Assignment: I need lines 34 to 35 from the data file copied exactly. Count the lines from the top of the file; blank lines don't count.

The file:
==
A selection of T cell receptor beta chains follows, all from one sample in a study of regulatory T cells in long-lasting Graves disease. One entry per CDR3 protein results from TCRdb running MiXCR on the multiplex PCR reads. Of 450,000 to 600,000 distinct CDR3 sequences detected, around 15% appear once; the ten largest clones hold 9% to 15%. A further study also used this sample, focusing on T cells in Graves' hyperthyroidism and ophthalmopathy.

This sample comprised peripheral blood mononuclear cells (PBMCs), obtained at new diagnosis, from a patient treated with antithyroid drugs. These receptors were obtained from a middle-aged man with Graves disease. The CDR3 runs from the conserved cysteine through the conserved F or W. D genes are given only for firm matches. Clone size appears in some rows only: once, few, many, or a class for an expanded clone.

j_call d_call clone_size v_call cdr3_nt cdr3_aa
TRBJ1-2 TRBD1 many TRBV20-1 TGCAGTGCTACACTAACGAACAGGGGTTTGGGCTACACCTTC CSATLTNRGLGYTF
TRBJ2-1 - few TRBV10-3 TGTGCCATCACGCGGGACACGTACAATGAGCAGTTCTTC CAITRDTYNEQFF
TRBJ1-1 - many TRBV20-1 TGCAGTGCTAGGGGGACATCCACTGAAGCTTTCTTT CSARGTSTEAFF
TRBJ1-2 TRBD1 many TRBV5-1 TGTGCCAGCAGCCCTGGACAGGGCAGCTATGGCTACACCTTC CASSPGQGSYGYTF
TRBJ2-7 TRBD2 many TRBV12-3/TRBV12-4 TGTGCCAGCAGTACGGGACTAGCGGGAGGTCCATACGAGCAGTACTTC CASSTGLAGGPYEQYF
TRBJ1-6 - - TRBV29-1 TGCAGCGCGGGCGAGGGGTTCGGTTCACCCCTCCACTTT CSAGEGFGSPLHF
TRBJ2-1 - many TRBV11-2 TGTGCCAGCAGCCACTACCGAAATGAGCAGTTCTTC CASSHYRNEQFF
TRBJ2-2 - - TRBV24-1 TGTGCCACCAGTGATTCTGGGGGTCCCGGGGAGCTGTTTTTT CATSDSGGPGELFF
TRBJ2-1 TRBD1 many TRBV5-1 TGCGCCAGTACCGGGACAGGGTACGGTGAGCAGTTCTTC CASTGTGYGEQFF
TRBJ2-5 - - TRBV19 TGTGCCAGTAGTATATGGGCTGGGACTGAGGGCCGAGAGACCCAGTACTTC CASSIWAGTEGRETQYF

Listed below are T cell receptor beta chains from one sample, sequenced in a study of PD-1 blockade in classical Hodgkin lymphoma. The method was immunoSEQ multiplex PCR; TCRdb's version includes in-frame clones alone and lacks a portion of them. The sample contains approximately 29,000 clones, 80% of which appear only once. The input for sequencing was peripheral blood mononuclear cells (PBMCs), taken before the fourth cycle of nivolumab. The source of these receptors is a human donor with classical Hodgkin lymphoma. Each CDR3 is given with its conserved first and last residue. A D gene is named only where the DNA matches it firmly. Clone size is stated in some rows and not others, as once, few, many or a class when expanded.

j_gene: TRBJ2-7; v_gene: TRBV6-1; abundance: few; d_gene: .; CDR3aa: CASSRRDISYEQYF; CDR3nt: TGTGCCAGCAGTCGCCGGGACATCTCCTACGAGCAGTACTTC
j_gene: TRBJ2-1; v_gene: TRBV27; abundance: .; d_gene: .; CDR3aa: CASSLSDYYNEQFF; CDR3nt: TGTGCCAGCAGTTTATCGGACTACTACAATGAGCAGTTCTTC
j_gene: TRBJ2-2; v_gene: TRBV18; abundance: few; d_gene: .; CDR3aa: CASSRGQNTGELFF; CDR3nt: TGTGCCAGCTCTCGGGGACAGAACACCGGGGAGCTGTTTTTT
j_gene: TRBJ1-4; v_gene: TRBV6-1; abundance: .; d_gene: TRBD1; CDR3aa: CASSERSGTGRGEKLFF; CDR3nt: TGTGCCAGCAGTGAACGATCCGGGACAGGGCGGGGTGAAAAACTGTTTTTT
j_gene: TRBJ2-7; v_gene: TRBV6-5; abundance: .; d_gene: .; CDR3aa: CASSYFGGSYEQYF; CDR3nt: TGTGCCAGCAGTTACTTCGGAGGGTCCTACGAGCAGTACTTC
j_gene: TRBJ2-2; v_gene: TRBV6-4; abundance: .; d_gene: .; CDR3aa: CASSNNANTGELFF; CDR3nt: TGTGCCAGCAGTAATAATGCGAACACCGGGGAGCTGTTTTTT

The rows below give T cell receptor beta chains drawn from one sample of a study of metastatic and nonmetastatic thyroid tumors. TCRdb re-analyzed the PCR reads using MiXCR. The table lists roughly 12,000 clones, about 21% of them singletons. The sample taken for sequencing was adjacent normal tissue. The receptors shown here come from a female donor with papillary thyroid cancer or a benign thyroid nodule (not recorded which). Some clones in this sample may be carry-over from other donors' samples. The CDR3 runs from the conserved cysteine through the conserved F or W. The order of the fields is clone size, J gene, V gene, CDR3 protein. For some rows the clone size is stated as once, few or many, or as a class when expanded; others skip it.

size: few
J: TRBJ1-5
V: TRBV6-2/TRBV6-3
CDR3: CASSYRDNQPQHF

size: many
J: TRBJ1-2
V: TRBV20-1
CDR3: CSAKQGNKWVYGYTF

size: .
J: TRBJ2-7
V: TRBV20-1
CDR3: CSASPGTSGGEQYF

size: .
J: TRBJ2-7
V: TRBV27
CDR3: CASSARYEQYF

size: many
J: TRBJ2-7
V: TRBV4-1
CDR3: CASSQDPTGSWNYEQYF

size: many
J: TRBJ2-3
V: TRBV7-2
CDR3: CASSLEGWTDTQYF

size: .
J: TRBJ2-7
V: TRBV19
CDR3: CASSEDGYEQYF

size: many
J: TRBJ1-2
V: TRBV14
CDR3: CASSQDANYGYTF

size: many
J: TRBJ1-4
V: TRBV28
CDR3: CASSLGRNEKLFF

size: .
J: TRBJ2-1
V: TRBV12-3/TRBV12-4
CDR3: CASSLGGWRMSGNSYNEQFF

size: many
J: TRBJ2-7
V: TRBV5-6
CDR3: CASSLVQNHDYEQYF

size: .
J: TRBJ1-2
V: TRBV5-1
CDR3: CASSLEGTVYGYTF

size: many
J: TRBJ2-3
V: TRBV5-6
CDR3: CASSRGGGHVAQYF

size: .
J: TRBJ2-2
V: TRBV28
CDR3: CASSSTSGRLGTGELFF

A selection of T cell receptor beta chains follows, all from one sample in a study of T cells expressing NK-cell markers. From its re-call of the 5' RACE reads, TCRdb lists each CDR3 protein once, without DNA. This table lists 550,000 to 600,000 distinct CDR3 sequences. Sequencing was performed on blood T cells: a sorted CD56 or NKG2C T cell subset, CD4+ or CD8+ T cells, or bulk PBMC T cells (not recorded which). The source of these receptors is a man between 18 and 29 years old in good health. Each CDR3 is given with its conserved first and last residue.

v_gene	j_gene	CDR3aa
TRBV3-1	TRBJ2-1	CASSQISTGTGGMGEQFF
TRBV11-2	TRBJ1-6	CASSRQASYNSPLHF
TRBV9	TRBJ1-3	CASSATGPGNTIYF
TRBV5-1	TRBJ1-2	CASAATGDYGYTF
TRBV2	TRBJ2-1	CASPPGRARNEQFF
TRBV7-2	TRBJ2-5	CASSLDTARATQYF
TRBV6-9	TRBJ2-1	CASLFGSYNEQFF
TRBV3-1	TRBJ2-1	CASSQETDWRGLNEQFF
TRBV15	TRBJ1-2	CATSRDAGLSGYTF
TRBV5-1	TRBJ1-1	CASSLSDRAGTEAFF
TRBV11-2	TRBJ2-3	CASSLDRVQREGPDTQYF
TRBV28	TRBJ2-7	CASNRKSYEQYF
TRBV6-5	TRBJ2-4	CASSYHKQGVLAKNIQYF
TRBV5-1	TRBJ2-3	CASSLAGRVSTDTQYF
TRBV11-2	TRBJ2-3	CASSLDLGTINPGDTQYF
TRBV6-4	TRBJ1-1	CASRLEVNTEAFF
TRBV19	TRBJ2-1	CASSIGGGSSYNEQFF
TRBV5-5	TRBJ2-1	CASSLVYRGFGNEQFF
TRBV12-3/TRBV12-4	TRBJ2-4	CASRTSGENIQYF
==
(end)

size: .
J: TRBJ2-7